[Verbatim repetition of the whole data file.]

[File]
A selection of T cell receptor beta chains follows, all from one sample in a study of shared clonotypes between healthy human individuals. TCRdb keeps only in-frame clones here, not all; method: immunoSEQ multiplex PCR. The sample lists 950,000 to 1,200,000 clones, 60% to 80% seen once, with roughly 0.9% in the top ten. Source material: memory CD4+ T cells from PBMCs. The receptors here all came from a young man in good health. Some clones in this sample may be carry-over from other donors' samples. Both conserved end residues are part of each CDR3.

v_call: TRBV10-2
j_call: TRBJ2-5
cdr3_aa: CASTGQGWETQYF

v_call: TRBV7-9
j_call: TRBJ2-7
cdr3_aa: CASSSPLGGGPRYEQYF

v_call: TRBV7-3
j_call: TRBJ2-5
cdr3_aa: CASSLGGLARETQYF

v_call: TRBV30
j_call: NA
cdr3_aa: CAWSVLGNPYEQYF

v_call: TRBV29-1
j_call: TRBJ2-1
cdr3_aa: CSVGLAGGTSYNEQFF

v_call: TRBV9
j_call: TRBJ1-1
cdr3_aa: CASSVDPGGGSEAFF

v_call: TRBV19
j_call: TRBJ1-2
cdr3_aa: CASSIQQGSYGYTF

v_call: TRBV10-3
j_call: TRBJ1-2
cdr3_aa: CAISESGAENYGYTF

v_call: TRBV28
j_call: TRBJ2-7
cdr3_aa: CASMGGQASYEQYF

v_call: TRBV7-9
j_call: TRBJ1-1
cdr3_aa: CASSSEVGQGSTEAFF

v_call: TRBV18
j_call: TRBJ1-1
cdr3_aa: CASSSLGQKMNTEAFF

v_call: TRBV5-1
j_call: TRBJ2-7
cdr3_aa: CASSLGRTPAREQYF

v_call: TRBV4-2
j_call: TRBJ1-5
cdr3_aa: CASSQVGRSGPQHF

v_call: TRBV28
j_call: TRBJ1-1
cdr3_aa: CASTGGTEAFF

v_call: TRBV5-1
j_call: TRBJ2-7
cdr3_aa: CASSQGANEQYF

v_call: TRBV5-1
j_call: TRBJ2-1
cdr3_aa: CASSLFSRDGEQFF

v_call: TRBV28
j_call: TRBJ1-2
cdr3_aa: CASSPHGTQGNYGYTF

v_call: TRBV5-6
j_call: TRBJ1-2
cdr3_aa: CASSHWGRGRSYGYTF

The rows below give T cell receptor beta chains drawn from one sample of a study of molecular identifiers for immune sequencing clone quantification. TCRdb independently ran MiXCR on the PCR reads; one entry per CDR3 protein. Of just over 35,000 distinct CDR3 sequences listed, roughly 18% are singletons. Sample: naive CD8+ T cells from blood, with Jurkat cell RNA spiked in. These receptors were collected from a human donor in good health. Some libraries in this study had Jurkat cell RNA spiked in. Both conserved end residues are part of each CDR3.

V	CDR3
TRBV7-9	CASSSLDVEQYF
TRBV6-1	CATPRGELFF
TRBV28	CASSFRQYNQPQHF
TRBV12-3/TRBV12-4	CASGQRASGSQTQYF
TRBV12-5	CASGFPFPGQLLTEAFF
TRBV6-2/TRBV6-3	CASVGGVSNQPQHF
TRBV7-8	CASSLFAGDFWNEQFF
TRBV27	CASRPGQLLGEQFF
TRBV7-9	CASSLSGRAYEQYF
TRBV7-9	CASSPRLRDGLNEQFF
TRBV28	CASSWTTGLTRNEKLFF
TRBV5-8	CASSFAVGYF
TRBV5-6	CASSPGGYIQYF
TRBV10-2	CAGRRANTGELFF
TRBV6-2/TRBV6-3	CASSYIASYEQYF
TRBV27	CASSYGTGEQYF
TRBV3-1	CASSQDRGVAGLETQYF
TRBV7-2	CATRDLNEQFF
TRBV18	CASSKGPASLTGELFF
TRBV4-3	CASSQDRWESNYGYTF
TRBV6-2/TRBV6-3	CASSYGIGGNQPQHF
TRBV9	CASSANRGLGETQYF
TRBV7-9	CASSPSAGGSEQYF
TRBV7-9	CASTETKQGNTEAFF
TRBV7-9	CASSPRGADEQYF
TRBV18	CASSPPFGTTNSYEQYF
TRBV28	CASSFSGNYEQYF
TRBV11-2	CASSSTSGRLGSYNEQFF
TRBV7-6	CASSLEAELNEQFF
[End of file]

A selection of T cell receptor beta chains follows, all from one sample in a study of shared clonotypes between healthy human individuals. TCRdb keeps only in-frame clones here, not all; method: immunoSEQ multiplex PCR. The sample lists 950,000 to 1,200,000 clones, 60% to 80% seen once, with roughly 0.9% in the top ten. Source material: memory CD4+ T cells from PBMCs. The receptors here all came from a young man in good health. Some clones in this sample may be carry-over from other donors' samples. Both conserved end residues are part of each CDR3.

v_call: TRBV10-2
j_call: TRBJ2-5
cdr3_aa: CASTGQGWETQYF

v_call: TRBV7-9
j_call: TRBJ2-7
cdr3_aa: CASSSPLGGGPRYEQYF

v_call: TRBV7-3
j_call: TRBJ2-5
cdr3_aa: CASSLGGLARETQYF

v_call: TRBV30
j_call: NA
cdr3_aa: CAWSVLGNPYEQYF

v_call: TRBV29-1
j_call: TRBJ2-1
cdr3_aa: CSVGLAGGTSYNEQFF

v_call: TRBV9
j_call: TRBJ1-1
cdr3_aa: CASSVDPGGGSEAFF

v_call: TRBV19
j_call: TRBJ1-2
cdr3_aa: CASSIQQGSYGYTF

v_call: TRBV10-3
j_call: TRBJ1-2
cdr3_aa: CAISESGAENYGYTF

v_call: TRBV28
j_call: TRBJ2-7
cdr3_aa: CASMGGQASYEQYF

v_call: TRBV7-9
j_call: TRBJ1-1
cdr3_aa: CASSSEVGQGSTEAFF

v_call: TRBV18
j_call: TRBJ1-1
cdr3_aa: CASSSLGQKMNTEAFF

v_call: TRBV5-1
j_call: TRBJ2-7
cdr3_aa: CASSLGRTPAREQYF

v_call: TRBV4-2
j_call: TRBJ1-5
cdr3_aa: CASSQVGRSGPQHF

v_call: TRBV28
j_call: TRBJ1-1
cdr3_aa: CASTGGTEAFF

v_call: TRBV5-1
j_call: TRBJ2-7
cdr3_aa: CASSQGANEQYF

v_call: TRBV5-1
j_call: TRBJ2-1
cdr3_aa: CASSLFSRDGEQFF

v_call: TRBV28
j_call: TRBJ1-2
cdr3_aa: CASSPHGTQGNYGYTF

v_call: TRBV5-6
j_call: TRBJ1-2
cdr3_aa: CASSHWGRGRSYGYTF

The rows below give T cell receptor beta chains drawn from one sample of a study of molecular identifiers for immune sequencing clone quantification. TCRdb independently ran MiXCR on the PCR reads; one entry per CDR3 protein. Of just over 35,000 distinct CDR3 sequences listed, roughly 18% are singletons. Sample: naive CD8+ T cells from blood, with Jurkat cell RNA spiked in. These receptors were collected from a human donor in good health. Some libraries in this study had Jurkat cell RNA spiked in. Both conserved end residues are part of each CDR3.

V	CDR3
TRBV7-9	CASSSLDVEQYF
TRBV6-1	CATPRGELFF
TRBV28	CASSFRQYNQPQHF
TRBV12-3/TRBV12-4	CASGQRASGSQTQYF
TRBV12-5	CASGFPFPGQLLTEAFF
TRBV6-2/TRBV6-3	CASVGGVSNQPQHF
TRBV7-8	CASSLFAGDFWNEQFF
TRBV27	CASRPGQLLGEQFF
TRBV7-9	CASSLSGRAYEQYF
TRBV7-9	CASSPRLRDGLNEQFF
TRBV28	CASSWTTGLTRNEKLFF
TRBV5-8	CASSFAVGYF
TRBV5-6	CASSPGGYIQYF
TRBV10-2	CAGRRANTGELFF
TRBV6-2/TRBV6-3	CASSYIASYEQYF
TRBV27	CASSYGTGEQYF
TRBV3-1	CASSQDRGVAGLETQYF
TRBV7-2	CATRDLNEQFF
TRBV18	CASSKGPASLTGELFF
TRBV4-3	CASSQDRWESNYGYTF
TRBV6-2/TRBV6-3	CASSYGIGGNQPQHF
TRBV9	CASSANRGLGETQYF
TRBV7-9	CASSPSAGGSEQYF
TRBV7-9	CASTETKQGNTEAFF
TRBV7-9	CASSPRGADEQYF
TRBV18	CASSPPFGTTNSYEQYF
TRBV28	CASSFSGNYEQYF
TRBV11-2	CASSSTSGRLGSYNEQFF
TRBV7-6	CASSLEAELNEQFF